• Faithful to my Homeland, the Republic of Poland



  • 15 September 2017

    “Only societies and countries that put respect for democratic principles and human rights at centre stage are more secure and stronger,” Minister Witold Waszczykowski writes in his op-ed “The heart of democracy beats in Warsaw”, published in Friday’s edition of Gazeta Polska Codziennie.

    Amid mounting global threats and the ongoing discussion on the global crisis of democracy, the chief of Polish diplomacy recalls the Community of Democracies and the role it has played, with Polish support, in promoting democratic principles and values around the world. “It was during the democratization processes of the 1990s that the idea was born to create an organization that would disseminate democratic standards, support countries undergoing systemic transition, and identify threats to the rule of law. Like no one else, Poland was well suited to play the role of a nation that could share its political know-how about democratic transformation,” writes Witold Waszczykowski. “To this day Poland is among the Community of Democracies leaders,” he emphasizes.



    As the minister recalls, “The Community of Democracies is built on the assumption that while no single model of democracy exists, there is a community of democratic values, such as the belief that popular will is the source of power exercised by the government. (…) these principles are worth recalling at the 9th Ministerial Conference in Washington, which marks the end of US presidency.”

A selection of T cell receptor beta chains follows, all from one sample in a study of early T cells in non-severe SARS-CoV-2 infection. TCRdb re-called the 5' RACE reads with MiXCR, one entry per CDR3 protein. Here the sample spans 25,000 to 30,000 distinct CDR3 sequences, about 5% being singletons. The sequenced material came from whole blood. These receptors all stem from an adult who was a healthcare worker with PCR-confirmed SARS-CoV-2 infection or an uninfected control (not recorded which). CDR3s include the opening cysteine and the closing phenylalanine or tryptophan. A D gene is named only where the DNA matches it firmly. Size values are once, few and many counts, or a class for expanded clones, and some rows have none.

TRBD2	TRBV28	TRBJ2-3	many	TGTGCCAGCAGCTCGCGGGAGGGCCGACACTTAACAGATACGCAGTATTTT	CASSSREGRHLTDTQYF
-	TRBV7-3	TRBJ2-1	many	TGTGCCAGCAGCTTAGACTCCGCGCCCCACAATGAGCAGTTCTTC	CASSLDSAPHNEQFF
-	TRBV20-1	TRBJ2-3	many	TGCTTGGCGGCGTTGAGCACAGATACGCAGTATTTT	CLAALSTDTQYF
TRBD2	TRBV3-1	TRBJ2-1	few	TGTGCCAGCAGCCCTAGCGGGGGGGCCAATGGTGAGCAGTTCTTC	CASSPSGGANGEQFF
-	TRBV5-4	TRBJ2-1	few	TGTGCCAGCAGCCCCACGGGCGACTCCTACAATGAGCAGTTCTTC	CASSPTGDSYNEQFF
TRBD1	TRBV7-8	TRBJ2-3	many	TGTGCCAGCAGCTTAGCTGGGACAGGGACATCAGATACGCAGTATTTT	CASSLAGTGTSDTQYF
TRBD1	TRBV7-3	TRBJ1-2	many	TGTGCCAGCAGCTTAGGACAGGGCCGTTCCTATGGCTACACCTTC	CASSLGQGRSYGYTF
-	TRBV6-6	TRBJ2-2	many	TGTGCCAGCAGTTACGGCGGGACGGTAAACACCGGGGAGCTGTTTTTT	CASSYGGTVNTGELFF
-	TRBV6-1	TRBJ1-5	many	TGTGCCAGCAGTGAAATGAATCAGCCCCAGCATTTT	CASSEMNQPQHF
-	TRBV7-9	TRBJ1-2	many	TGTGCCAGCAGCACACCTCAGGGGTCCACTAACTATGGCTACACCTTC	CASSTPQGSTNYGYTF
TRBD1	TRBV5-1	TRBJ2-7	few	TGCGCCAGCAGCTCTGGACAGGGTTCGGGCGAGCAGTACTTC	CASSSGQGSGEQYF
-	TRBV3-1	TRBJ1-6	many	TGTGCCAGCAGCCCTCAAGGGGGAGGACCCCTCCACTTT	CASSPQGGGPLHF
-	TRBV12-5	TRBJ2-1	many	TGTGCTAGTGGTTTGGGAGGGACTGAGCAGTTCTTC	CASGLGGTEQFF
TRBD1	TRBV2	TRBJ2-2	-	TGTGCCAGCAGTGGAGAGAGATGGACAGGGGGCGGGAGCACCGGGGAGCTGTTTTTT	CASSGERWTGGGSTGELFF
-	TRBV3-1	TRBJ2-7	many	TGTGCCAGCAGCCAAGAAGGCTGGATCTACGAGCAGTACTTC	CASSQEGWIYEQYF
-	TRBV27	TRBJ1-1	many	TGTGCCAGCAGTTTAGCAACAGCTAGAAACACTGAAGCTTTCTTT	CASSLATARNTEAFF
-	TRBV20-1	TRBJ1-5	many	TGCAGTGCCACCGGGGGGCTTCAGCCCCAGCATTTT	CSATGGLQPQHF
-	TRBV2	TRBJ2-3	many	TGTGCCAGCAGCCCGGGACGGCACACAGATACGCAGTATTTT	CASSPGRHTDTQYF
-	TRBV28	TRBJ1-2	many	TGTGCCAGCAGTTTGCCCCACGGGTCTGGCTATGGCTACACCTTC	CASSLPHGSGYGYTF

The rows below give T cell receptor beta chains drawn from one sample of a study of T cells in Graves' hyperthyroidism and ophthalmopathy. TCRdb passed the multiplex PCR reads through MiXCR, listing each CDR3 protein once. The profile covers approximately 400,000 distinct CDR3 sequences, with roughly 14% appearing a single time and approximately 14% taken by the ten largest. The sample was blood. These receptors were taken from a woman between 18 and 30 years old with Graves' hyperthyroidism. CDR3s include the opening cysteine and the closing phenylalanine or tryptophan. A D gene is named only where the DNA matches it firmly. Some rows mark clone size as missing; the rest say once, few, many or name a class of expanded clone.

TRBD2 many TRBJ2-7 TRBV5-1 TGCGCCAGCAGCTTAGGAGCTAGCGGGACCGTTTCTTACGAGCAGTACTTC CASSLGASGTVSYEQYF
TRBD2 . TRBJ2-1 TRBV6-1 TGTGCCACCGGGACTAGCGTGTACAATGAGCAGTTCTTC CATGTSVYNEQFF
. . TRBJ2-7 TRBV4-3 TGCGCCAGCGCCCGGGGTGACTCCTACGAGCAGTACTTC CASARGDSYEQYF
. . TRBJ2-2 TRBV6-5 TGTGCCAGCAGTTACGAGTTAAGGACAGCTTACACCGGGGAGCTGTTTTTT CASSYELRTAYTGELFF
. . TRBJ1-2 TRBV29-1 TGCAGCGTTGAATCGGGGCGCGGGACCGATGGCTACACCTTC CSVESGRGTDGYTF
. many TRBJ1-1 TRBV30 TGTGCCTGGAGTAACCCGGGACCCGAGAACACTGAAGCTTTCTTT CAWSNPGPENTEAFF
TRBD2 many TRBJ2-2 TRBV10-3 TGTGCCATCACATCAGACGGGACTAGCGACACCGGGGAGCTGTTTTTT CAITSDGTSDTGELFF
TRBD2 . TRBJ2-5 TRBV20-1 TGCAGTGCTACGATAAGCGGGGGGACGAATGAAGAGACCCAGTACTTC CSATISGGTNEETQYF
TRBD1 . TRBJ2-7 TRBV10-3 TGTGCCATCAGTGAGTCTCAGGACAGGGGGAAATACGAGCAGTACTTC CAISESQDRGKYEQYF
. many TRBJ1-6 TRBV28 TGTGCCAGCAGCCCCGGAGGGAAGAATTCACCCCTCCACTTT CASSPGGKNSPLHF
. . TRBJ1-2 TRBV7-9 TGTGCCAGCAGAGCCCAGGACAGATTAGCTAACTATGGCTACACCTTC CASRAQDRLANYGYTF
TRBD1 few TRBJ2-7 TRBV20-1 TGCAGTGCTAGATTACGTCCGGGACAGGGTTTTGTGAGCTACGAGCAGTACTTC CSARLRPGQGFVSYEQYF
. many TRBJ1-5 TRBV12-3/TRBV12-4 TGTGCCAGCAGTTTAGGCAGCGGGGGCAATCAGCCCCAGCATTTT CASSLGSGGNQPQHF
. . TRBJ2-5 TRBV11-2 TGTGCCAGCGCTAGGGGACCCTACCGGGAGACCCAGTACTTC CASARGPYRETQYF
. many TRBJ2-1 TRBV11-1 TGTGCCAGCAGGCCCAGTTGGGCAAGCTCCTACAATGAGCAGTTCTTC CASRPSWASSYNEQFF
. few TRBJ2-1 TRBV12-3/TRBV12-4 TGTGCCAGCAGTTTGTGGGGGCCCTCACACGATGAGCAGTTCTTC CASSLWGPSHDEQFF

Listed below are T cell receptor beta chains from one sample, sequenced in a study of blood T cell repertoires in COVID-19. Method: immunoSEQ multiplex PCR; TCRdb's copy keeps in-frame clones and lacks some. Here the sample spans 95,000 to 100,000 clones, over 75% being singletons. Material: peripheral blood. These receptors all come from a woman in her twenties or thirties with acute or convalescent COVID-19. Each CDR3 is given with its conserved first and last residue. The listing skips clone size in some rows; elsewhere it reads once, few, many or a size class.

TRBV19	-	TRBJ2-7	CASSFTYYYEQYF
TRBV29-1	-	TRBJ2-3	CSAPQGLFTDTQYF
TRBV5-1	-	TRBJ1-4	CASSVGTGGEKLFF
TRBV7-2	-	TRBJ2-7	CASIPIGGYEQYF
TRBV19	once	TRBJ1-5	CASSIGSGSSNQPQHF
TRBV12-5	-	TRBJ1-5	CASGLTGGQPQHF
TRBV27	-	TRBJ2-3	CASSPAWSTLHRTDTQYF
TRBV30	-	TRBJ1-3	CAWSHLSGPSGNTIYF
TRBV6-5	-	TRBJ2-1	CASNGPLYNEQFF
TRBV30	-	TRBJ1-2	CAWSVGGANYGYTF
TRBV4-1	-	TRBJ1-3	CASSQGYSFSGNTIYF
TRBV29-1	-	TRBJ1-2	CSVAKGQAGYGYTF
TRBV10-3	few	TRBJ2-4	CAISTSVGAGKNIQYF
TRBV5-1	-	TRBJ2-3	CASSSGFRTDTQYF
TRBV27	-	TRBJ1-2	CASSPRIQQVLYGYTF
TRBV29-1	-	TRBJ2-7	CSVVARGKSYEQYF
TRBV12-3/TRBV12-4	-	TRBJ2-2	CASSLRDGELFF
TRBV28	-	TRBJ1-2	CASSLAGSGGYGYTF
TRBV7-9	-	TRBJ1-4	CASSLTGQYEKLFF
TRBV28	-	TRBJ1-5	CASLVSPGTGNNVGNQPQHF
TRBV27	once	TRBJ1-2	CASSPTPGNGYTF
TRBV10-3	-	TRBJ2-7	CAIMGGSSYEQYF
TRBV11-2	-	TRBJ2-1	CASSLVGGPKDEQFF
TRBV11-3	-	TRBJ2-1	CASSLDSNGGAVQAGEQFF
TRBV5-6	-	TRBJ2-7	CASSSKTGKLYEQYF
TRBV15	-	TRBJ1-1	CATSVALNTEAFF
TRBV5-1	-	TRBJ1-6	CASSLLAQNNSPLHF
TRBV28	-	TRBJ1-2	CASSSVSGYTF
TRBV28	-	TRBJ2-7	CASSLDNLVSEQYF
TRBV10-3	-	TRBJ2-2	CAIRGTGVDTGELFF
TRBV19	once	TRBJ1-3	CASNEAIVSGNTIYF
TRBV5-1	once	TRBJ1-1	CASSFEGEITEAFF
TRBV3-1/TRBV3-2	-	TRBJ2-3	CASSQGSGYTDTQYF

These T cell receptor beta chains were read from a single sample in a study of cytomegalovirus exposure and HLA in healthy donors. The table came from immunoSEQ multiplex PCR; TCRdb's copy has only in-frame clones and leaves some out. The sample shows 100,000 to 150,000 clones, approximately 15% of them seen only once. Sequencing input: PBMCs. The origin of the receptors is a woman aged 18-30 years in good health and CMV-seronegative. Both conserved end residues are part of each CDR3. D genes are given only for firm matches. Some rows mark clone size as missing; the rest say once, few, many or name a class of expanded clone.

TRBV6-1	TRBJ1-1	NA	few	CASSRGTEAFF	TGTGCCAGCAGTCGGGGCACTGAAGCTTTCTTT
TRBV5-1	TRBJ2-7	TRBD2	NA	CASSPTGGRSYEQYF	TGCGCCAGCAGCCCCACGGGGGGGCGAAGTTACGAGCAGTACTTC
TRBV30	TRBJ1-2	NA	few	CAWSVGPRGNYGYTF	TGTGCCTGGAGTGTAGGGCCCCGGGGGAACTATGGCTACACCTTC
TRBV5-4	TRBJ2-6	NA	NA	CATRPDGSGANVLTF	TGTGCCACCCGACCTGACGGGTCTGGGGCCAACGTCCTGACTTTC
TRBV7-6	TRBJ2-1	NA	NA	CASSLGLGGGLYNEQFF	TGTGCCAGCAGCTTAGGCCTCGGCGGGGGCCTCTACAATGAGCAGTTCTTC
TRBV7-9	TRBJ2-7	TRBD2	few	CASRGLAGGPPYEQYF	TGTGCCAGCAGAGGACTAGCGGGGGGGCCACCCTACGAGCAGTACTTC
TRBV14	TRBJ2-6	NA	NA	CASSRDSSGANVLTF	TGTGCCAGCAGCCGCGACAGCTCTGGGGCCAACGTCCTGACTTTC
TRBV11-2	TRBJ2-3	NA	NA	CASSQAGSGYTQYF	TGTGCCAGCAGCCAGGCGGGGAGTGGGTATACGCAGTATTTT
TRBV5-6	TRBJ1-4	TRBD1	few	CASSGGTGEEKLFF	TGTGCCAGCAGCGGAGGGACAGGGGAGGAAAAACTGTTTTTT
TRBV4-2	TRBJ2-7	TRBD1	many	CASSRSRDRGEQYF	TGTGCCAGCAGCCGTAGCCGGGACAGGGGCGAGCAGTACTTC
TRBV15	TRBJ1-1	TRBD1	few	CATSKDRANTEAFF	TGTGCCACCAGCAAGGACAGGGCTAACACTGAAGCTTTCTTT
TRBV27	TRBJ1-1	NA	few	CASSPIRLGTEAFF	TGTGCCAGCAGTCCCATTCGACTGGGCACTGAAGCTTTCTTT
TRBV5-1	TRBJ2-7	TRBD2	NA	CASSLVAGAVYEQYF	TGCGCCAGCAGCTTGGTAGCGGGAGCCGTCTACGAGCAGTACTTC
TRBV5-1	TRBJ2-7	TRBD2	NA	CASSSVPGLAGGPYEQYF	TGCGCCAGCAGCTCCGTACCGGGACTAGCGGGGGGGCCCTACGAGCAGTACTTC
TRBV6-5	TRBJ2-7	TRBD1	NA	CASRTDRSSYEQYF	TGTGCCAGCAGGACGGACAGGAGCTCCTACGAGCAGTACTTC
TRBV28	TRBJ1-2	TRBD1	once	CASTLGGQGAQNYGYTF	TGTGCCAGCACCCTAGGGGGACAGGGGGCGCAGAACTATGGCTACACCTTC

“The Community of Democracies faces a special obligation which stems from the special influence this organization has,” writes the Polish foreign policy chief. In his words, “at a time of escalating military conflicts and hybrid wars, but also of closer cooperation between non-democratic states and attacks on civil society, it is its duty to adopt tailor-made measures that will help rebuild citizens’ trust in democracy, and promote democracy as the only system that guarantees freedom and provides security to societies all across the world.”


    As an example of Poland’s commitment to promoting the role of civil society, the chief of Polish diplomacy names the Warsaw Dialogue for Democracy, an international conference that has been organized since 2012 and brings together human rights defenders, NGOs, and civil society activists from around the globe. Its sixth edition will be held in Warsaw on 7-8 December under the motto “Democracy in Dialogue, Dialogue in Democracy”.


    On Friday, Minister Witold Waszczykowski is attending the Community of Democracies Governing Council Ministerial in Washington. The discussions will focus on democracy and security, democracy and development, and civil society. The meeting will also cover developments in Venezuela, North Korea and Iran, and the role of democracy in countering terrorism. The Ministerial Conference is part of Minister Waszczykowski’s programme during his weeklong trip to the United States. It will offer an opportunity to take stock of the United States’ two-year presidency of the Community’s Governing Council.

    Source: Gazeta Polska Codziennie

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